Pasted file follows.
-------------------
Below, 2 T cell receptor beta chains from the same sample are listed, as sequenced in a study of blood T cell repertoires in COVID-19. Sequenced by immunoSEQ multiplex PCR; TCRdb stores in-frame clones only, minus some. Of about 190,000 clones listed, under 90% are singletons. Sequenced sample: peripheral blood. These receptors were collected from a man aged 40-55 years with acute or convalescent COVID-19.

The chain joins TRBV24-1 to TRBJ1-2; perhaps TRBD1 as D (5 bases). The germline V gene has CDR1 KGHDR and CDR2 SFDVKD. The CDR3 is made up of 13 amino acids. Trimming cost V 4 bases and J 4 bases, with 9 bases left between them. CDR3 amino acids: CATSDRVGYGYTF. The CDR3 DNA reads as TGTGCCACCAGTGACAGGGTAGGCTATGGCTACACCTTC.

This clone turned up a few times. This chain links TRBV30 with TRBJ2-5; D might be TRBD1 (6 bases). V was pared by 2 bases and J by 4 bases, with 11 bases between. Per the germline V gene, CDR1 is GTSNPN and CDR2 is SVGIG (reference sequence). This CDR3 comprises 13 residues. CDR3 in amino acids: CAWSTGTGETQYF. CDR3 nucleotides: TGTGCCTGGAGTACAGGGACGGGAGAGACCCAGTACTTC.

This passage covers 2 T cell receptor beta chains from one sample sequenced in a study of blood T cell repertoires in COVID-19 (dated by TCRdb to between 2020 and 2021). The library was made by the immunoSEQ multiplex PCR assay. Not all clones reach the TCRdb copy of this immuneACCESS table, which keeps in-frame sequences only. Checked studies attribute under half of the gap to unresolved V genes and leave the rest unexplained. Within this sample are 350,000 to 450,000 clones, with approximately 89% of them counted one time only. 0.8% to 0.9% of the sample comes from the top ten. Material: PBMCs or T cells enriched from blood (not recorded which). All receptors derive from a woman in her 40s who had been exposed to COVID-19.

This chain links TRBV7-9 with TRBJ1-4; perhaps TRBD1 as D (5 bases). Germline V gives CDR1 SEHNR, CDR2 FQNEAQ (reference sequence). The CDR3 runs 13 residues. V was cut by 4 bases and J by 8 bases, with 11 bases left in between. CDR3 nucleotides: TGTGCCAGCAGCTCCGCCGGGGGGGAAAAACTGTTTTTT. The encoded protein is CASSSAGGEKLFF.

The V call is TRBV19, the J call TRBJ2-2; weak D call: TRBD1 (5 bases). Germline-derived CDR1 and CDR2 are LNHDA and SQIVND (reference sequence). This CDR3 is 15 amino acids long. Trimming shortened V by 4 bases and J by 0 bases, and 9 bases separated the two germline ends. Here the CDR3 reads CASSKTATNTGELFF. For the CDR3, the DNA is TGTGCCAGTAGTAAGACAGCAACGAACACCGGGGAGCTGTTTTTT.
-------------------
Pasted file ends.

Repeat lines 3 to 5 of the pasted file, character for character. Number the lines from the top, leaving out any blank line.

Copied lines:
This clone turned up a few times. This chain links TRBV30 with TRBJ2-5; D might be TRBD1 (6 bases). V was pared by 2 bases and J by 4 bases, with 11 bases between. Per the germline V gene, CDR1 is GTSNPN and CDR2 is SVGIG (reference sequence). This CDR3 comprises 13 residues. CDR3 in amino acids: CAWSTGTGETQYF. CDR3 nucleotides: TGTGCCTGGAGTACAGGGACGGGAGAGACCCAGTACTTC.

This passage covers 2 T cell receptor beta chains from one sample sequenced in a study of blood T cell repertoires in COVID-19 (dated by TCRdb to between 2020 and 2021). The library was made by the immunoSEQ multiplex PCR assay. Not all clones reach the TCRdb copy of this immuneACCESS table, which keeps in-frame sequences only. Checked studies attribute under half of the gap to unresolved V genes and leave the rest unexplained. Within this sample are 350,000 to 450,000 clones, with approximately 89% of them counted one time only. 0.8% to 0.9% of the sample comes from the top ten. Material: PBMCs or T cells enriched from blood (not recorded which). All receptors derive from a woman in her 40s who had been exposed to COVID-19.

This chain links TRBV7-9 with TRBJ1-4; perhaps TRBD1 as D (5 bases). Germline V gives CDR1 SEHNR, CDR2 FQNEAQ (reference sequence). The CDR3 runs 13 residues. V was cut by 4 bases and J by 8 bases, with 11 bases left in between. CDR3 nucleotides: TGTGCCAGCAGCTCCGCCGGGGGGGAAAAACTGTTTTTT. The encoded protein is CASSSAGGEKLFF.